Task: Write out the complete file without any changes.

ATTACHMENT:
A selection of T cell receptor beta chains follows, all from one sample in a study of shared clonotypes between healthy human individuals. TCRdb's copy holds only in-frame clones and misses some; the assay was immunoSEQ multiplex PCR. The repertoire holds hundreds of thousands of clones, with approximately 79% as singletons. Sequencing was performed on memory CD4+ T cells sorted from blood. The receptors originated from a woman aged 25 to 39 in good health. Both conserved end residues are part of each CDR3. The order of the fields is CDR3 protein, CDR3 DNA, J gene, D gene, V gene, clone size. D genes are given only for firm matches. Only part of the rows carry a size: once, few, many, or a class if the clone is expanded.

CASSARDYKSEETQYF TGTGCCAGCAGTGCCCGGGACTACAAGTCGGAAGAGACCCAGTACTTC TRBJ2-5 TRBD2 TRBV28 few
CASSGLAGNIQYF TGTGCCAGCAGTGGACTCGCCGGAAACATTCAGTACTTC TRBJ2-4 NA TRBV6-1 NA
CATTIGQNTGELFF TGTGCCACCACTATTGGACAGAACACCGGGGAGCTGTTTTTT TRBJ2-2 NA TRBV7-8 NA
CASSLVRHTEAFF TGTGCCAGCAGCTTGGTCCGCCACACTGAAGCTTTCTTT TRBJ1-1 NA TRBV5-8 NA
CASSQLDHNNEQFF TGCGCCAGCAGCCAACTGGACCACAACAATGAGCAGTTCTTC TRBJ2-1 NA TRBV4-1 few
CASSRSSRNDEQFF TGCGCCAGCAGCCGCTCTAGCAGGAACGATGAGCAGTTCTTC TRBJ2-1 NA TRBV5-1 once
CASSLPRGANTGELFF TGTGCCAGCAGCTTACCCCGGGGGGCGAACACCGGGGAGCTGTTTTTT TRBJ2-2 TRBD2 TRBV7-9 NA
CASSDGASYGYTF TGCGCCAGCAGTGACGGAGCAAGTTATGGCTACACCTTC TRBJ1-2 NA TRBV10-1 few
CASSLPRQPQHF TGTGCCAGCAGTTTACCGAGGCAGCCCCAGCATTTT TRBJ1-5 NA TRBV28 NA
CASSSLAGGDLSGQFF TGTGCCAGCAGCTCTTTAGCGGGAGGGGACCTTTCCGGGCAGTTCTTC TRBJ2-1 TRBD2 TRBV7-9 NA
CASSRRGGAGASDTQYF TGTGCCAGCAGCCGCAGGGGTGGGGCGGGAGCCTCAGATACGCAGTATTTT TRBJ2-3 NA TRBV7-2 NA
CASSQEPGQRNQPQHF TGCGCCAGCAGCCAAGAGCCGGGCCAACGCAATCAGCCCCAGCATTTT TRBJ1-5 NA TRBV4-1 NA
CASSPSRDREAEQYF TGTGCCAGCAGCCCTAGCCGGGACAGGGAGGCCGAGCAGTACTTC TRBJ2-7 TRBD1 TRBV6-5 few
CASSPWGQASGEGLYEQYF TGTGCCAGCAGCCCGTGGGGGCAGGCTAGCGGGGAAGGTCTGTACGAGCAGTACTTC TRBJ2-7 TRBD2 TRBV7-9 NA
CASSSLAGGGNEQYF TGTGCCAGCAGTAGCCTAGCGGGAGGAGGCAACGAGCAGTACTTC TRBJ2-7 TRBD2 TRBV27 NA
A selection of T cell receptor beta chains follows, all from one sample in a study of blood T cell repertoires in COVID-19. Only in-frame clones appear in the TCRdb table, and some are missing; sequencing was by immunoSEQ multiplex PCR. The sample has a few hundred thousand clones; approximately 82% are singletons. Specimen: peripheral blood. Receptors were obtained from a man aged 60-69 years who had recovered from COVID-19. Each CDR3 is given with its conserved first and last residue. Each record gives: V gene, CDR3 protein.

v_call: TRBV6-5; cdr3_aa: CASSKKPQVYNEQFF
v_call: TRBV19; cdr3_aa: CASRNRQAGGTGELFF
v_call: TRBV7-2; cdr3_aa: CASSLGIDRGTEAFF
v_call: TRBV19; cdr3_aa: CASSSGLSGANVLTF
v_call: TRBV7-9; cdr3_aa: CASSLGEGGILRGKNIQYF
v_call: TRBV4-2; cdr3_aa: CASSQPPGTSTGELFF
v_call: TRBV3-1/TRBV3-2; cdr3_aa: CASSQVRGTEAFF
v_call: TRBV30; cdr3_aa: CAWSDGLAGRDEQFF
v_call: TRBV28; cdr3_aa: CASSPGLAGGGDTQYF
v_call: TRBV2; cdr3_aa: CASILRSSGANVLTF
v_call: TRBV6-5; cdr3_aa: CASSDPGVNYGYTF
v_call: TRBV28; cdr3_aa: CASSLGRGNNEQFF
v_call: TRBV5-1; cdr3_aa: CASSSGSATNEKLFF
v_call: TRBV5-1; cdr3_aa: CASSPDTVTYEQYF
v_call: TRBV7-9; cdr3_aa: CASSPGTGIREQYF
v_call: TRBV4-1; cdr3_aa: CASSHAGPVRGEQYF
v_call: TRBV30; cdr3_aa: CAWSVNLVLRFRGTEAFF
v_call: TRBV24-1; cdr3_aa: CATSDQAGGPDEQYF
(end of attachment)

A selection of T cell receptor beta chains follows, all from one sample in a study of shared clonotypes between healthy human individuals. TCRdb's copy holds only in-frame clones and misses some; the assay was immunoSEQ multiplex PCR. The repertoire holds hundreds of thousands of clones, with approximately 79% as singletons. Sequencing was performed on memory CD4+ T cells sorted from blood. The receptors originated from a woman aged 25 to 39 in good health. Both conserved end residues are part of each CDR3. The order of the fields is CDR3 protein, CDR3 DNA, J gene, D gene, V gene, clone size. D genes are given only for firm matches. Only part of the rows carry a size: once, few, many, or a class if the clone is expanded.

CASSARDYKSEETQYF TGTGCCAGCAGTGCCCGGGACTACAAGTCGGAAGAGACCCAGTACTTC TRBJ2-5 TRBD2 TRBV28 few
CASSGLAGNIQYF TGTGCCAGCAGTGGACTCGCCGGAAACATTCAGTACTTC TRBJ2-4 NA TRBV6-1 NA
CATTIGQNTGELFF TGTGCCACCACTATTGGACAGAACACCGGGGAGCTGTTTTTT TRBJ2-2 NA TRBV7-8 NA
CASSLVRHTEAFF TGTGCCAGCAGCTTGGTCCGCCACACTGAAGCTTTCTTT TRBJ1-1 NA TRBV5-8 NA
CASSQLDHNNEQFF TGCGCCAGCAGCCAACTGGACCACAACAATGAGCAGTTCTTC TRBJ2-1 NA TRBV4-1 few
CASSRSSRNDEQFF TGCGCCAGCAGCCGCTCTAGCAGGAACGATGAGCAGTTCTTC TRBJ2-1 NA TRBV5-1 once
CASSLPRGANTGELFF TGTGCCAGCAGCTTACCCCGGGGGGCGAACACCGGGGAGCTGTTTTTT TRBJ2-2 TRBD2 TRBV7-9 NA
CASSDGASYGYTF TGCGCCAGCAGTGACGGAGCAAGTTATGGCTACACCTTC TRBJ1-2 NA TRBV10-1 few
CASSLPRQPQHF TGTGCCAGCAGTTTACCGAGGCAGCCCCAGCATTTT TRBJ1-5 NA TRBV28 NA
CASSSLAGGDLSGQFF TGTGCCAGCAGCTCTTTAGCGGGAGGGGACCTTTCCGGGCAGTTCTTC TRBJ2-1 TRBD2 TRBV7-9 NA
CASSRRGGAGASDTQYF TGTGCCAGCAGCCGCAGGGGTGGGGCGGGAGCCTCAGATACGCAGTATTTT TRBJ2-3 NA TRBV7-2 NA
CASSQEPGQRNQPQHF TGCGCCAGCAGCCAAGAGCCGGGCCAACGCAATCAGCCCCAGCATTTT TRBJ1-5 NA TRBV4-1 NA
CASSPSRDREAEQYF TGTGCCAGCAGCCCTAGCCGGGACAGGGAGGCCGAGCAGTACTTC TRBJ2-7 TRBD1 TRBV6-5 few
CASSPWGQASGEGLYEQYF TGTGCCAGCAGCCCGTGGGGGCAGGCTAGCGGGGAAGGTCTGTACGAGCAGTACTTC TRBJ2-7 TRBD2 TRBV7-9 NA
CASSSLAGGGNEQYF TGTGCCAGCAGTAGCCTAGCGGGAGGAGGCAACGAGCAGTACTTC TRBJ2-7 TRBD2 TRBV27 NA
A selection of T cell receptor beta chains follows, all from one sample in a study of blood T cell repertoires in COVID-19. Only in-frame clones appear in the TCRdb table, and some are missing; sequencing was by immunoSEQ multiplex PCR. The sample has a few hundred thousand clones; approximately 82% are singletons. Specimen: peripheral blood. Receptors were obtained from a man aged 60-69 years who had recovered from COVID-19. Each CDR3 is given with its conserved first and last residue. Each record gives: V gene, CDR3 protein.

v_call: TRBV6-5; cdr3_aa: CASSKKPQVYNEQFF
v_call: TRBV19; cdr3_aa: CASRNRQAGGTGELFF
v_call: TRBV7-2; cdr3_aa: CASSLGIDRGTEAFF
v_call: TRBV19; cdr3_aa: CASSSGLSGANVLTF
v_call: TRBV7-9; cdr3_aa: CASSLGEGGILRGKNIQYF
v_call: TRBV4-2; cdr3_aa: CASSQPPGTSTGELFF
v_call: TRBV3-1/TRBV3-2; cdr3_aa: CASSQVRGTEAFF
v_call: TRBV30; cdr3_aa: CAWSDGLAGRDEQFF
v_call: TRBV28; cdr3_aa: CASSPGLAGGGDTQYF
v_call: TRBV2; cdr3_aa: CASILRSSGANVLTF
v_call: TRBV6-5; cdr3_aa: CASSDPGVNYGYTF
v_call: TRBV28; cdr3_aa: CASSLGRGNNEQFF
v_call: TRBV5-1; cdr3_aa: CASSSGSATNEKLFF
v_call: TRBV5-1; cdr3_aa: CASSPDTVTYEQYF
v_call: TRBV7-9; cdr3_aa: CASSPGTGIREQYF
v_call: TRBV4-1; cdr3_aa: CASSHAGPVRGEQYF
v_call: TRBV30; cdr3_aa: CAWSVNLVLRFRGTEAFF
v_call: TRBV24-1; cdr3_aa: CATSDQAGGPDEQYF